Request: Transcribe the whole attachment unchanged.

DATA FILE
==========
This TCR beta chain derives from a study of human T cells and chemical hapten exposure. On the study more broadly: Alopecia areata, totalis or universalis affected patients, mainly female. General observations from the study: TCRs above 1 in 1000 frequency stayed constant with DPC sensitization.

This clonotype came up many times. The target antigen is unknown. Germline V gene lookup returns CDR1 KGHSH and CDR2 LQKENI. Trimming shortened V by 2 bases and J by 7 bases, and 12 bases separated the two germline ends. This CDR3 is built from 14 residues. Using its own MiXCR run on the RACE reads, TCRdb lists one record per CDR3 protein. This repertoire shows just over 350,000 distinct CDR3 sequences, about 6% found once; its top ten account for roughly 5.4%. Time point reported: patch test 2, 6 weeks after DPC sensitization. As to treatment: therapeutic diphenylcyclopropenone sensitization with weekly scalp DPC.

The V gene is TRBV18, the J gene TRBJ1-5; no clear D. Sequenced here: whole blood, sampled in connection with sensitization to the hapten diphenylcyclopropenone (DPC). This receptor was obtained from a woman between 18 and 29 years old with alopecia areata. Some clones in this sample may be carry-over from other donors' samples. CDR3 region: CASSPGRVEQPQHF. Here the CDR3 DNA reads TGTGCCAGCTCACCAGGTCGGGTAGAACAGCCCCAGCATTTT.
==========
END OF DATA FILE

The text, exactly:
This TCR beta chain derives from a study of human T cells and chemical hapten exposure. On the study more broadly: Alopecia areata, totalis or universalis affected patients, mainly female. General observations from the study: TCRs above 1 in 1000 frequency stayed constant with DPC sensitization.

This clonotype came up many times. The target antigen is unknown. Germline V gene lookup returns CDR1 KGHSH and CDR2 LQKENI. Trimming shortened V by 2 bases and J by 7 bases, and 12 bases separated the two germline ends. This CDR3 is built from 14 residues. Using its own MiXCR run on the RACE reads, TCRdb lists one record per CDR3 protein. This repertoire shows just over 350,000 distinct CDR3 sequences, about 6% found once; its top ten account for roughly 5.4%. Time point reported: patch test 2, 6 weeks after DPC sensitization. As to treatment: therapeutic diphenylcyclopropenone sensitization with weekly scalp DPC.

The V gene is TRBV18, the J gene TRBJ1-5; no clear D. Sequenced here: whole blood, sampled in connection with sensitization to the hapten diphenylcyclopropenone (DPC). This receptor was obtained from a woman between 18 and 29 years old with alopecia areata. Some clones in this sample may be carry-over from other donors' samples. CDR3 region: CASSPGRVEQPQHF. Here the CDR3 DNA reads TGTGCCAGCTCACCAGGTCGGGTAGAACAGCCCCAGCATTTT.